Steve Dibenedetto And Eric Wendel by Jackie Saccoccio

Eric Wendel describes his predilection for abstraction despite its contradictory nature, while Steve DiBenedetto imagines his own abstract exchange.

D W1 Body

Steve DiBenedetto, COLLISION, 2008–09, 20 × 16 inches. Courtesy of the artist.

Earlier this year I posed a question to 12 admired painters: “What is the current state of abstraction?”

Check back weekly for responses to Jackie’s question.

Steve DiBenedetto

An abstract exchange….

“I, I don’t know what the hell I’m looking at here. What the fuck is that supposed to be? It just looks like some unresolved blob!”

“Yeah, well, I like that it’s AMBIGUOUS, you know? I mean, that’s what I’m after. I don’t like it when something is too identifiable. I think its more interesting if YOU decide what it is … right? Why can’t it just be, like, whatever … I don’t know. (angrily) I let the painting tell me what to do, you know?”

“You know who you are…..”

“One must earn the right to be vague.”


“I have no idea about the state of abstraction now, but I can tell you this…”

“Picabia’s late stuff is cool.”

“Apparently Amy Sillman was asked this very question recently on a panel in LA. Really. She took a deep breath … and said nothing. No small feat for Amy, believe me.”

“Lucio Fontana is cool.”

“Abstraction always seems like the place you can go when you have no idea what to do. The state where things have either hopelessly dried up or have incredible potential. Post and Proto.”

“Or just nothing.”

“That’s one of the best things about the abstraction approach, it can render nothing(ness).”

“Is it supposed to turn into something … or was it something? Or is it some thing? (Pollock.)”

“Uggh. what’s the point?”


“Oh yeah, what about avoidance? When do we do the abstract thing when we can face what’s REALLY supposed to get painted? HUH?”

“Wols is cool.”

D W2 Body

Eric Wendel, EXTRA MEDIUM VERSION, 2009, 54 × 66 inches, oil and glitter on canvas. Courtesy the artist.

Eric Wendel

Abstraction’s current status seems roughly equivalent to that of “floral” or “western” or “Thomas Kinkade.” They each have their own bin of prints at framing stores in malls, and when thought of in that grim context it is hard to even find an incentive to make a distinction. Which is to say that abstraction has no privileged status as the ultimate ideal on a trajectory. One is not galloping towards the top of a utopian mountain on a mythic stallion with a drunk Guston at their side, penis growing larger and society more classless with every bold lurch forward. Though that might be fun.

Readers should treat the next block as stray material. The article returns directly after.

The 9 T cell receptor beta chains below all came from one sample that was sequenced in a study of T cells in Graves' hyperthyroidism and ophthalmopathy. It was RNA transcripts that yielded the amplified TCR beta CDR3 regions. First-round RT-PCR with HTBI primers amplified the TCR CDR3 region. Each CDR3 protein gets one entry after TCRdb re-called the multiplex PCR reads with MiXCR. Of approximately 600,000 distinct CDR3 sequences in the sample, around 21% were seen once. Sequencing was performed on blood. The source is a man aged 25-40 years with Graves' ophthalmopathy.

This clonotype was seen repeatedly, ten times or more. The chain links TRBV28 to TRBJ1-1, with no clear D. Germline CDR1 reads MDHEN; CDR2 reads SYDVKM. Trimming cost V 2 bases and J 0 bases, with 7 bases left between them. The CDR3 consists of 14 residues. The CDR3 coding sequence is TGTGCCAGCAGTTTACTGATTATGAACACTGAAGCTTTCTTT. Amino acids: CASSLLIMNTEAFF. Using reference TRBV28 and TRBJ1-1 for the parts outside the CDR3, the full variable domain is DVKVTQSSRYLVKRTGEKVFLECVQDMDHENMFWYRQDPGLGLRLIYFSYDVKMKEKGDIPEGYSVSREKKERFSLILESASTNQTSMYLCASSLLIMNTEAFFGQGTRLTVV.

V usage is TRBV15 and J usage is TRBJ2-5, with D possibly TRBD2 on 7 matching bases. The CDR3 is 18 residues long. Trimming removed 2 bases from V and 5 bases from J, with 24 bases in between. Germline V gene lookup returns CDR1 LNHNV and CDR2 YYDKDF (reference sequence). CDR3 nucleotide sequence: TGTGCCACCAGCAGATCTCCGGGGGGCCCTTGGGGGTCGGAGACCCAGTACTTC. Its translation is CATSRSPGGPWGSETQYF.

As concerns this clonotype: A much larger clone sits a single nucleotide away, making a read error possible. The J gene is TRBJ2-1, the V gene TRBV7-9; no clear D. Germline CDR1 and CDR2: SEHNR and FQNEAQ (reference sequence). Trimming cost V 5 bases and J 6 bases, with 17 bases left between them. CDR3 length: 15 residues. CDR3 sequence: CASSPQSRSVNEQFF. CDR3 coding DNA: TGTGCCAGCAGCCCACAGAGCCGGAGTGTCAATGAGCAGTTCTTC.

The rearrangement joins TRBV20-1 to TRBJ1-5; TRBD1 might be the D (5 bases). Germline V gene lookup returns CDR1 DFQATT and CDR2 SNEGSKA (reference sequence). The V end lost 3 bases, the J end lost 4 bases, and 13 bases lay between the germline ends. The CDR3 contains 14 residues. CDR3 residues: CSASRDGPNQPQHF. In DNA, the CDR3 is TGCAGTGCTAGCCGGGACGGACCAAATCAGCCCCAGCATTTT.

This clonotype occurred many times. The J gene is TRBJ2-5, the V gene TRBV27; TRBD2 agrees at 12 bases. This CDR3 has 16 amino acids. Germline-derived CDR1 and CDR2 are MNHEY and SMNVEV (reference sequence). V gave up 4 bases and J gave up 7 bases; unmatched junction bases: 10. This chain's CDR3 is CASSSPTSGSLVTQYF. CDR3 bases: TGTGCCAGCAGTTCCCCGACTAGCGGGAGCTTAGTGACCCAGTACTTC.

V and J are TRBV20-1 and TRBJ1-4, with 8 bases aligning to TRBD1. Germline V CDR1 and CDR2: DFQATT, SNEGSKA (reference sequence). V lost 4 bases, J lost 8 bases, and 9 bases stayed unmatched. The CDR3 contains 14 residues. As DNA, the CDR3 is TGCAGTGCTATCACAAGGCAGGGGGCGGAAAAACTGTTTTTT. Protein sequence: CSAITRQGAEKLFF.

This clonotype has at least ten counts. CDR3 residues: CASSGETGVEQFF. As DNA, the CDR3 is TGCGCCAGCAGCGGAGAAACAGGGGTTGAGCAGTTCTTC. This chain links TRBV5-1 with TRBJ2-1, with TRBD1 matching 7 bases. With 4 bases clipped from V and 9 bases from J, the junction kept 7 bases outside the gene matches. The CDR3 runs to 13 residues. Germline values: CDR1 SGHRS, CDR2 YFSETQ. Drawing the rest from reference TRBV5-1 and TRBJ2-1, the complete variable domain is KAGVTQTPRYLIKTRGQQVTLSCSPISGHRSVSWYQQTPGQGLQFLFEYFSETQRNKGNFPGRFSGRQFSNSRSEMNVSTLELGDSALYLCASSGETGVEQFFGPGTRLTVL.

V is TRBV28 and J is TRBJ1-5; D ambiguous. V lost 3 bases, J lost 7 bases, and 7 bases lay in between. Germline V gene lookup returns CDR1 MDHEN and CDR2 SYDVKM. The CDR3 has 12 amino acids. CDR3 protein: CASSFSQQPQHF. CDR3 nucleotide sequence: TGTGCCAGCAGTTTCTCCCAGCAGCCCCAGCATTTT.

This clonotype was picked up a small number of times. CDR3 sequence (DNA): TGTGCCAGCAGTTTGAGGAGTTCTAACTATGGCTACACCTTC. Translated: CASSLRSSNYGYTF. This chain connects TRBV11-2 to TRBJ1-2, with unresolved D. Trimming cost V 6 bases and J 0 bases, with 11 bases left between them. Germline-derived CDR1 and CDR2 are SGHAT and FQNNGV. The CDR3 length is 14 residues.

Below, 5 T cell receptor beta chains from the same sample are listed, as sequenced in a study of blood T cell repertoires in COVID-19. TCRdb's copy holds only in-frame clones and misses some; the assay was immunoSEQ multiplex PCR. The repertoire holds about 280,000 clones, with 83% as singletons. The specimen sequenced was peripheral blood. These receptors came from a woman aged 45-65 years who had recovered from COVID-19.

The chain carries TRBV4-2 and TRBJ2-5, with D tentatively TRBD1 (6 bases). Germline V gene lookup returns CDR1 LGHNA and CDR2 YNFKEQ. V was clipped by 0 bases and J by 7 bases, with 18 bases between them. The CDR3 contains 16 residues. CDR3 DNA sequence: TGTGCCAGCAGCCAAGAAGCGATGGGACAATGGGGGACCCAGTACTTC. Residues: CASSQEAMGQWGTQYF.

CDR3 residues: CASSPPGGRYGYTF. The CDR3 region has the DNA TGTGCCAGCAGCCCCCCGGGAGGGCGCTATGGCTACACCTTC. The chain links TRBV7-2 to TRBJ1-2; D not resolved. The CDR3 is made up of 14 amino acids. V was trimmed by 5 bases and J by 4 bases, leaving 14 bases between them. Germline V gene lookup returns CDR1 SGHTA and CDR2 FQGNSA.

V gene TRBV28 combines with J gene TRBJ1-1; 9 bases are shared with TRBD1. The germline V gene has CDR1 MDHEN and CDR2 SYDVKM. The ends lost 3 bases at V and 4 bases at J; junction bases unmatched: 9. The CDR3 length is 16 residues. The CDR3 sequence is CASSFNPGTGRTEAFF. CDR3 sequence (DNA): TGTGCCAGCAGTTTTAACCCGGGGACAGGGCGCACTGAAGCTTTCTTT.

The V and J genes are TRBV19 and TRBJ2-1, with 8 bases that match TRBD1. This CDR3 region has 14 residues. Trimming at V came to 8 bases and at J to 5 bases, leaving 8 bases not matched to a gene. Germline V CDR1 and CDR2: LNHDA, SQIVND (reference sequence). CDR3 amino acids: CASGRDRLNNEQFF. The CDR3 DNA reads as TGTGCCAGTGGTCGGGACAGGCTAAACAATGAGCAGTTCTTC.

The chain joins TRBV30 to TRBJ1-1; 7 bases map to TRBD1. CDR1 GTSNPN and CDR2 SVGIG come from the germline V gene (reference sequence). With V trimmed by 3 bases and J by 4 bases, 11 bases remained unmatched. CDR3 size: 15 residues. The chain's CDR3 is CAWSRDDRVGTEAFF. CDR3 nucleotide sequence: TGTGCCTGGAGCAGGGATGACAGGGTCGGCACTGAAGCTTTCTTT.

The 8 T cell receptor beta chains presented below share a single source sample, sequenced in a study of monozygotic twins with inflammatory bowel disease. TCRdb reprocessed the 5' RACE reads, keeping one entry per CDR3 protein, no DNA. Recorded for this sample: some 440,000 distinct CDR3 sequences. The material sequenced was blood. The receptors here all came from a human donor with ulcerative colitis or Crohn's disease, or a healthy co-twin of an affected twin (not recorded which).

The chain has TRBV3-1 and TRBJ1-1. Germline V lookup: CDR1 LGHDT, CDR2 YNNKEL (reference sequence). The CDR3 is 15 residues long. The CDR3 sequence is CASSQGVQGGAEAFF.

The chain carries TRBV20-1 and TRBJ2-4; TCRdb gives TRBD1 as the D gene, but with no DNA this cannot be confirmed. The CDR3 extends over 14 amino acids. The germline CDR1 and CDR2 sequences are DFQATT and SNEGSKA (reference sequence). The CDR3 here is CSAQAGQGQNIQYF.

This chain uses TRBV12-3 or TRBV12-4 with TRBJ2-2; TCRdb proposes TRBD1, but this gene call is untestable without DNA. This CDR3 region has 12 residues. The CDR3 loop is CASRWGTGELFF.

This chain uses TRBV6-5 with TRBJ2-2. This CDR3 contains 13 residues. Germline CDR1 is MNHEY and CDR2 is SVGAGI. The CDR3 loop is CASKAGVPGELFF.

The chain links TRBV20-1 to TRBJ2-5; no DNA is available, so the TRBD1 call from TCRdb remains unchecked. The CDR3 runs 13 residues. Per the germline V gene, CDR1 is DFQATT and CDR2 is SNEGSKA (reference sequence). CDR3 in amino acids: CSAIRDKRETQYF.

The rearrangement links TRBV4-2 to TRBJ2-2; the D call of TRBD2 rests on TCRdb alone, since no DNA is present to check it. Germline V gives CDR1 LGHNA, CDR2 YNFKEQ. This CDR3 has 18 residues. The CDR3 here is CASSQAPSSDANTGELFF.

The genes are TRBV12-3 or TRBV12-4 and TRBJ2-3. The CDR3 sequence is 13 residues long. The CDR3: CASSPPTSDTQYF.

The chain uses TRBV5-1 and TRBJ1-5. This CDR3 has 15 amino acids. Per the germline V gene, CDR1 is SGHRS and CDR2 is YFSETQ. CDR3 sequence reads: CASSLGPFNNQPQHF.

It seems clear that a general consensus still exists surrounding the term, for critics and viewers if not amongst artists themselves. As with obscene material, you “know it when you see it.” “Abstraction” describes a vast array of strategies, some of which are processes that become content in their own right, while others are simply neat images that don’t look like stuff. One could indeed do fairly well constructing categories based upon attitude, process, external references, and find a home for any painter within them. Today’s younger artists have not known a time when paintings reflected different ideological camps battling it out—not even close. And to seem overly emotionally invested in your particular way of doing things, beyond a simple visceral or intellectual preference for that process, is seen as highly suspect and not-so-cool.

I find myself working abstractly for both its practical ease and theoretical impossibility. It just seems the most natural and potentially problematic way to bring a painting into the world, and I’m hopelessly attached to a lot of the romantic mythological bullshit. Direct, gestural abstraction continues to reflect an inherently idealistic attitude towards making, where a painting can be an imaginative world outside the bounds of language, one that is best arrived at in a circuitous manner, and often requires the suspension, reshuffling, and inversion of our “best” knowledge and habits. Certainly a good deal of contemporary abstraction denies these possibilities. However this mode of working can remain in a fresh state of dialogue with anything and everything—from a perch of knowing indifference.

Next: Jason Fox and Eva Lundsager

Jason Fox: […]I enjoy the way Parrino approached that work with a punk sensibility. That still seems like a useful way to keep [abstraction’s] heart beating … to be free to take politics, history, the Ramones, Beuys, Jerry Garcia, Roland Barthes, Richard Prince, Susan Sontag, Balzac, Return of the Living Dead and melt them down to one—maybe two—colors and make a painting.

Eva Lundsager: There is a sense of possibility in abstract painting—in all painting—possibility and freedom. The distinction between what’s abstract and what isn’t doesn’t seem like such a big deal. Taking a language that had its gift of representation removed and then using it to make a picture, using the language of abstraction to make a picture: there is a sense of limitless space in those two dimensions. Attempting invention.

Previous Post: Jessica Dickinson and Philip Taaffe delve briefly into the history of abstraction.